It has been almost three months since the beloved and talented Carrie Fisher passed away. Fisher was a fearless reporter of her own struggles with mental illness – an extraordinary force for its normalization and humanization. She was an inspiration to so many as to how to speak about the struggles of mental illness and addiction – she offered hope for those dealing with the immense societal stigma that followed them.
This excerpt from her book “Wishful Drinking” perfectly sums up our feelings about the importance of being proud of being in recovery and serving as an advocate to bring others still suffering from addiction into the light:
“One of the things that baffles me (and there are quite a few) is how there can be so much lingering stigma with regards to mental illness, specifically bipolar disorder. In my opinion, living with manic depression takes a tremendous amount of balls. Not unlike a tour of duty in Afghanistan (though the bombs and bullets, in this case, come from the inside). At times, being bipolar can be an all-consuming challenge, requiring a lot of stamina and even more courage, so if you’re living with this illness and functioning at all, it’s something to be proud of, not ashamed of.”
“At times, being bipolar can be an all-consuming challenge..”
The actress and author, who died at the young age of 60 after suffering a cardiac arrest, battled relentlessly against the stigma on mental illness, and to raise awareness for the need for treatment. At 29, she was diagnosed with bipolar disorder, an illness characterized by episodes of depression and mania. Throughout her life, she used her trademark humor and candor to shed light on the condition, and convey the powerful, life-changing message that there is no shame in a mental health diagnosis.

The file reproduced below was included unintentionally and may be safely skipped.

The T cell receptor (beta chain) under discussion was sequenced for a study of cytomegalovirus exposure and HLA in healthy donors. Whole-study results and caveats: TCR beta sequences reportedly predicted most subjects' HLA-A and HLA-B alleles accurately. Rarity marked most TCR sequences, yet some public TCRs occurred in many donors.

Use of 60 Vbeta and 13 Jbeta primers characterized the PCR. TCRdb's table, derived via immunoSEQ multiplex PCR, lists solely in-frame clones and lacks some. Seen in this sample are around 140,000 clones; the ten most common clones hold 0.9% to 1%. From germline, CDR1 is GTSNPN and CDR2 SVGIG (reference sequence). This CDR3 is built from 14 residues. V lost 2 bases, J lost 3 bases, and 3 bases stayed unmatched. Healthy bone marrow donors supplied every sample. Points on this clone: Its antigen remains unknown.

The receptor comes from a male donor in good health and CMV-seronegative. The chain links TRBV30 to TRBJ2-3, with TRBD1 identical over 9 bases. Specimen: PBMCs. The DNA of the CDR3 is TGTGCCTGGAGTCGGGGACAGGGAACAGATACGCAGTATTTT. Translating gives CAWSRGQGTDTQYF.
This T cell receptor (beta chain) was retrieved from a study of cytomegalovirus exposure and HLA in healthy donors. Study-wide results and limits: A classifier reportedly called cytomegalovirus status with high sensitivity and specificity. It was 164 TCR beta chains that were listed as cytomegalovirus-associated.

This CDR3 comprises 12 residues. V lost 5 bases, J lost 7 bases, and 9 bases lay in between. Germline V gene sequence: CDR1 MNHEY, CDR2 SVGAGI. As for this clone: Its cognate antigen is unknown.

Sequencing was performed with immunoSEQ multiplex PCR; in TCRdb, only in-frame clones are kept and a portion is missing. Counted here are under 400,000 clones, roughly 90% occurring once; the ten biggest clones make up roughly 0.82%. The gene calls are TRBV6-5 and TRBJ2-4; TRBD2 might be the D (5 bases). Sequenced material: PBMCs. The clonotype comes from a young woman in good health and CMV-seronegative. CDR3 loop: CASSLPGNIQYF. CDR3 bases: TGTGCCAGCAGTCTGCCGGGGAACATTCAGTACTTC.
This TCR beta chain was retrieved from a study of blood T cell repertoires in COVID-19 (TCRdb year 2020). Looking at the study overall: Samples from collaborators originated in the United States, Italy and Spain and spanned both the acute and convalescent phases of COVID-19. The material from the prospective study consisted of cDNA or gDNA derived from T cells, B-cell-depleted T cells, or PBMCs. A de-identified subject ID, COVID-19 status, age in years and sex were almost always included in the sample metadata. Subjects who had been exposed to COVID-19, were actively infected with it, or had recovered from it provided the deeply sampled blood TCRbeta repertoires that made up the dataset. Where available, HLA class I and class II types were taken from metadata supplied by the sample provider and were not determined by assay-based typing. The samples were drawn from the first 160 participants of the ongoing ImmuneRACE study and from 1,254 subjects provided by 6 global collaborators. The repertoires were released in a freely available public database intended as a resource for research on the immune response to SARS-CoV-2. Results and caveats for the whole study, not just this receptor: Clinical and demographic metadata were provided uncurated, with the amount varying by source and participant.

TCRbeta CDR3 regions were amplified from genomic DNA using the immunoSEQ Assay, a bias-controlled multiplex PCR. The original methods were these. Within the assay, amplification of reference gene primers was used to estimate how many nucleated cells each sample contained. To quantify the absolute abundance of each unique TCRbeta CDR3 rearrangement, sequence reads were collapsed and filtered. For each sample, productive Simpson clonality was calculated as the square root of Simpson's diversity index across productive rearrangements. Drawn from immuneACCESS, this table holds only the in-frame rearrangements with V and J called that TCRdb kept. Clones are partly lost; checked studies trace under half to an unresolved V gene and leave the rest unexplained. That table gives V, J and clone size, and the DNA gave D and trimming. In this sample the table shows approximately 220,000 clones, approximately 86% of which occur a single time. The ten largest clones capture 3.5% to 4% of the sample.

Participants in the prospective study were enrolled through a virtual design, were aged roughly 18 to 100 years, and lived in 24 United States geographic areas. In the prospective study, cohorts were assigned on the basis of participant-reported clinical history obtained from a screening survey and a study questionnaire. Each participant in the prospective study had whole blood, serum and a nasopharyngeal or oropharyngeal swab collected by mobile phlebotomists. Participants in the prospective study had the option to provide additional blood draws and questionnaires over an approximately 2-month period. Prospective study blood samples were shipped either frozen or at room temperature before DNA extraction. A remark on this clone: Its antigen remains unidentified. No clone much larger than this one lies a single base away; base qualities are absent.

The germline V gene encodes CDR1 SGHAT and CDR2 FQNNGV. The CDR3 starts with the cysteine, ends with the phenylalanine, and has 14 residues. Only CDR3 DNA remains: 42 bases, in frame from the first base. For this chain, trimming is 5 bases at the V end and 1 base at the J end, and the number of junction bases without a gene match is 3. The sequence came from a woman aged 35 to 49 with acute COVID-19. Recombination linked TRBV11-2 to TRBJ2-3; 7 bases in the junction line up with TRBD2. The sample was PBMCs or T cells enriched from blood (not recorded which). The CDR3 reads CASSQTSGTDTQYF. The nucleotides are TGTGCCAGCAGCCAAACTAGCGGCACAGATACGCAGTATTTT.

She knew that many, particularly women, were seen as ‘emotional and moral failings rather than serious medical conditions’ and for this reason, Carrie made it her sole mission to use her platform to speak against those who shunned upon those suffering; she chose to confront mental illness and addiction head-on; that she chose to speak about it, in all its complexities, and confusions.
One month before she passed, Fisher stated, “We have been given a challenging illness, and there is no other option than to meet those challenges. Think of it as an opportunity to be heroic—not ‘I survived living in Mosul during an attack’ heroic, but an emotional survival. An opportunity to be a good example to others who might share our disorder.”
New Directions for Women would like to honor and thank Fisher for being so honest and open about her struggles with mental illness and addiction. She will forever serve as a constant reminder that addiction does not discriminate – no one is immune to addiction. It afflicts people of all ages, races, classes, and professions.
Need help with substance use disorder or related issues? New Directions for Women has been serving women, children and their families for over four decades. Call to help yourself or a loved one at 1-800-93-WOMEN today.